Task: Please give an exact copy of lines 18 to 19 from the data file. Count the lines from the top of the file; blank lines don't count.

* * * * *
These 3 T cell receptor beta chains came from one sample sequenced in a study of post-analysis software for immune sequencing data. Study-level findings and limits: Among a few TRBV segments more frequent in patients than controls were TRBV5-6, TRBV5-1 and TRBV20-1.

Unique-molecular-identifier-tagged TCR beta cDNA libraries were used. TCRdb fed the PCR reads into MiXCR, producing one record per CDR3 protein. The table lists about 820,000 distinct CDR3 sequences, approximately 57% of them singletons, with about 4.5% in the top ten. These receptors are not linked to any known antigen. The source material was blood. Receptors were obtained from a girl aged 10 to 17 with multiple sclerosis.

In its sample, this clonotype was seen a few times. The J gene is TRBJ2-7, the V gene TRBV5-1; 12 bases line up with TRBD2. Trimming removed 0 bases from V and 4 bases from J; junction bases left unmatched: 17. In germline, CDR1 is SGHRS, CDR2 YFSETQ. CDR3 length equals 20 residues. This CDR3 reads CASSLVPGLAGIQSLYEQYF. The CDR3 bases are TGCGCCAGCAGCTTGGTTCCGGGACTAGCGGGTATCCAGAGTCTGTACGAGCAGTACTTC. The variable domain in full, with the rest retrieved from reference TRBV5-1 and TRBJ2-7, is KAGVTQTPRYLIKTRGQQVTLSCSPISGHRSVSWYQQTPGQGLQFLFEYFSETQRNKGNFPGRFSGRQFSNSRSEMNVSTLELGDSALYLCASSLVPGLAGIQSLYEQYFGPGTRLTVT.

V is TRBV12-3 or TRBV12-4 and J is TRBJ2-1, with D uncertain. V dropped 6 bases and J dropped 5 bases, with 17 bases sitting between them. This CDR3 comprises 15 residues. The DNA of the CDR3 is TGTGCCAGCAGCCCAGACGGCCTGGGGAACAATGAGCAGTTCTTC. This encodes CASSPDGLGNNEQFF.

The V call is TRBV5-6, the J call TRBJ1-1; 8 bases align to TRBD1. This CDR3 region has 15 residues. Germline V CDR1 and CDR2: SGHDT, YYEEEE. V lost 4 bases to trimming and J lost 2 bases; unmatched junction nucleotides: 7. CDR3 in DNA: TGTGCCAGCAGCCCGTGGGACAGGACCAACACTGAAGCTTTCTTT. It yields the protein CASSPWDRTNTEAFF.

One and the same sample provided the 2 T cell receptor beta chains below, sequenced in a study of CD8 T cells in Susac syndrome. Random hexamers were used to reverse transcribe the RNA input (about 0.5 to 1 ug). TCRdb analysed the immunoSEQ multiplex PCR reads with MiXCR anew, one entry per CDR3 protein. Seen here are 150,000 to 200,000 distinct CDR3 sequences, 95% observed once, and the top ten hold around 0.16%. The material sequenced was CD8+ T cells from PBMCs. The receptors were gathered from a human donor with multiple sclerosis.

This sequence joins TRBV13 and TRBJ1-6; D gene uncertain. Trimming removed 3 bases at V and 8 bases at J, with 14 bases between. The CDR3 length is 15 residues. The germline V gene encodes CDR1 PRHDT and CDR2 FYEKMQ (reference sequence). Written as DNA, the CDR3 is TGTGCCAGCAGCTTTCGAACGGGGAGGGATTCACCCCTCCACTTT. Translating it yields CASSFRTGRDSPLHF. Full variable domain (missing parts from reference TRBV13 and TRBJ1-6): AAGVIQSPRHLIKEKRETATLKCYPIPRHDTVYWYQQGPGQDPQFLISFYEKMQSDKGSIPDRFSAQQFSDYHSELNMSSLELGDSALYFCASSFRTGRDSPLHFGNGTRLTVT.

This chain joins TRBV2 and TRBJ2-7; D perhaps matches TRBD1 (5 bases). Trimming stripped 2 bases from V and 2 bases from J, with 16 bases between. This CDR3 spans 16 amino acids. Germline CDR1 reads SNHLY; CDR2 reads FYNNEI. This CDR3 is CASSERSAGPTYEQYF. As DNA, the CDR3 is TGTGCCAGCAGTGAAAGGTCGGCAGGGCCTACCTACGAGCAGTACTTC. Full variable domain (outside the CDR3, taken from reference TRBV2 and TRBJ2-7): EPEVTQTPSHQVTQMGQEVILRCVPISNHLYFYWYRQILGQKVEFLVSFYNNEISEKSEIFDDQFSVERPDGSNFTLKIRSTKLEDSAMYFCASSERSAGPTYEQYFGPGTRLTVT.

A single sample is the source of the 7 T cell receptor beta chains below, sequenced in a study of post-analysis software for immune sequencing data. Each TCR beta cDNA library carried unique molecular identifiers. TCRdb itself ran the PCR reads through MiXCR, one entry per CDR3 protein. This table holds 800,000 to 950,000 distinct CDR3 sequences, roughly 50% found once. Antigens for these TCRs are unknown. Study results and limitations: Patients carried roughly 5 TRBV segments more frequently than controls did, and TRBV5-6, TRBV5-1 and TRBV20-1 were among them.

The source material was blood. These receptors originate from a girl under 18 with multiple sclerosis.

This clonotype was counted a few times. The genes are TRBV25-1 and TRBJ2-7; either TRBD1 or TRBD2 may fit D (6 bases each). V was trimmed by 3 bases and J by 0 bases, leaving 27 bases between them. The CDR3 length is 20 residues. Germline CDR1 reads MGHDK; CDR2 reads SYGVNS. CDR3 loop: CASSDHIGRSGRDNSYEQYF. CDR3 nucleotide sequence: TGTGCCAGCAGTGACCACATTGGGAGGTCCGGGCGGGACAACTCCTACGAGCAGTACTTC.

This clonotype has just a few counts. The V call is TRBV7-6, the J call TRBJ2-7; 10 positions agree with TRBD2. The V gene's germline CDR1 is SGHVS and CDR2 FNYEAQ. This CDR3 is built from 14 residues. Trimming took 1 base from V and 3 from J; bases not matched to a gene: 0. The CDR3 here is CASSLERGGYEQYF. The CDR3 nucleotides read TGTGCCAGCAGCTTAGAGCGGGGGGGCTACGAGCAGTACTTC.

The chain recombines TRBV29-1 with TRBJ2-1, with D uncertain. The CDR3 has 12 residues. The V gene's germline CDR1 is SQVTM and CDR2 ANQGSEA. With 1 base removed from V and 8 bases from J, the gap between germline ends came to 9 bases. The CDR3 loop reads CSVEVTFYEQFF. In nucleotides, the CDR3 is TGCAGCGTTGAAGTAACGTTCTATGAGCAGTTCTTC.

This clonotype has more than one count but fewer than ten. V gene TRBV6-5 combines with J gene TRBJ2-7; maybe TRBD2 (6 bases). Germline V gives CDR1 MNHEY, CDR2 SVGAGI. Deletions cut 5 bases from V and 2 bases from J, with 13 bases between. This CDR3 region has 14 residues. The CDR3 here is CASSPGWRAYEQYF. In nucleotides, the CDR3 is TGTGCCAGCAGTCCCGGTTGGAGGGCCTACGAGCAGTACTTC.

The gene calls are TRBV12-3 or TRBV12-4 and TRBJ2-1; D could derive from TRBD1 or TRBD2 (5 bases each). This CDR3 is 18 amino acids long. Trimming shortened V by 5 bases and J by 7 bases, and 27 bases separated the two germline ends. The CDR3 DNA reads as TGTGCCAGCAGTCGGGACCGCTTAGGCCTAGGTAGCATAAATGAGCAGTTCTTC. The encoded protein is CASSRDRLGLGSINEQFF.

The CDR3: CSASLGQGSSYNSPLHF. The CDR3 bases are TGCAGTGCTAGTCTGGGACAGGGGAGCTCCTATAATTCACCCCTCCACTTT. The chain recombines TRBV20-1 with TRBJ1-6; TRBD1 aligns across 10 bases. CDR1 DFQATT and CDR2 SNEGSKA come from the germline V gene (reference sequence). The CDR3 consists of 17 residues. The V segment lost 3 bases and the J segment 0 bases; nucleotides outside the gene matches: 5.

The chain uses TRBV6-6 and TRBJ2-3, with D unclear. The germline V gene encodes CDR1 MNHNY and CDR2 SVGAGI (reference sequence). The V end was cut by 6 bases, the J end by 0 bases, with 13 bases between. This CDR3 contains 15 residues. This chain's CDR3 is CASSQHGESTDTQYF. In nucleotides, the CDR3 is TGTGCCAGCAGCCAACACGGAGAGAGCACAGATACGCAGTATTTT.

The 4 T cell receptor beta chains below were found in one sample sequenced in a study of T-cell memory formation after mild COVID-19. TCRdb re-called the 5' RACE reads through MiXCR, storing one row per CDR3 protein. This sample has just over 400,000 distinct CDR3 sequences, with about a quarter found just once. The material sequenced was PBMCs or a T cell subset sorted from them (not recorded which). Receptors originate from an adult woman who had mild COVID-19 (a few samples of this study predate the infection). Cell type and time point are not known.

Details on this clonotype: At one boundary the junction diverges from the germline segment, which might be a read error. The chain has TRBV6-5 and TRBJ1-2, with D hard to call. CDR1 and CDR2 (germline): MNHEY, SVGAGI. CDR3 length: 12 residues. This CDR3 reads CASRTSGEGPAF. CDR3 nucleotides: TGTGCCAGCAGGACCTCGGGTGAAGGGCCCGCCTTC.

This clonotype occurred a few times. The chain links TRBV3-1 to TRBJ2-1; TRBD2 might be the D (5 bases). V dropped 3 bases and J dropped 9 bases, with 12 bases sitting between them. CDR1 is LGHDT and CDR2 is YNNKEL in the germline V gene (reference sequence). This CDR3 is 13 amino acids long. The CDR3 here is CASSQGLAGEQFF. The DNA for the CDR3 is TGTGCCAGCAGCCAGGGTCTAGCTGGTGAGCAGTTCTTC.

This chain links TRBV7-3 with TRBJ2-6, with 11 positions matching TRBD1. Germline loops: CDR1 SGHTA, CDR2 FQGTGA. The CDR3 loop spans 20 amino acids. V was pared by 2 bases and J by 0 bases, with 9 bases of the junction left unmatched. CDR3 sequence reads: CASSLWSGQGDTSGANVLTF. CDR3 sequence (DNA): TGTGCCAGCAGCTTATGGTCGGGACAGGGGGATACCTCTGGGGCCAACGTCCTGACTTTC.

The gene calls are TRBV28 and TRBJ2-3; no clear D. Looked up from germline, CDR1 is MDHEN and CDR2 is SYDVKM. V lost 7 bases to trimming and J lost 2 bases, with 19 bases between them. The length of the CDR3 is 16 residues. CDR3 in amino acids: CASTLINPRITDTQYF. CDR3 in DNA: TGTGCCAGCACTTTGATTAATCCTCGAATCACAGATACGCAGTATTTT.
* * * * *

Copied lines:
The 4 T cell receptor beta chains below were found in one sample sequenced in a study of T-cell memory formation after mild COVID-19. TCRdb re-called the 5' RACE reads through MiXCR, storing one row per CDR3 protein. This sample has just over 400,000 distinct CDR3 sequences, with about a quarter found just once. The material sequenced was PBMCs or a T cell subset sorted from them (not recorded which). Receptors originate from an adult woman who had mild COVID-19 (a few samples of this study predate the infection). Cell type and time point are not known.

Details on this clonotype: At one boundary the junction diverges from the germline segment, which might be a read error. The chain has TRBV6-5 and TRBJ1-2, with D hard to call. CDR1 and CDR2 (germline): MNHEY, SVGAGI. CDR3 length: 12 residues. This CDR3 reads CASRTSGEGPAF. CDR3 nucleotides: TGTGCCAGCAGGACCTCGGGTGAAGGGCCCGCCTTC.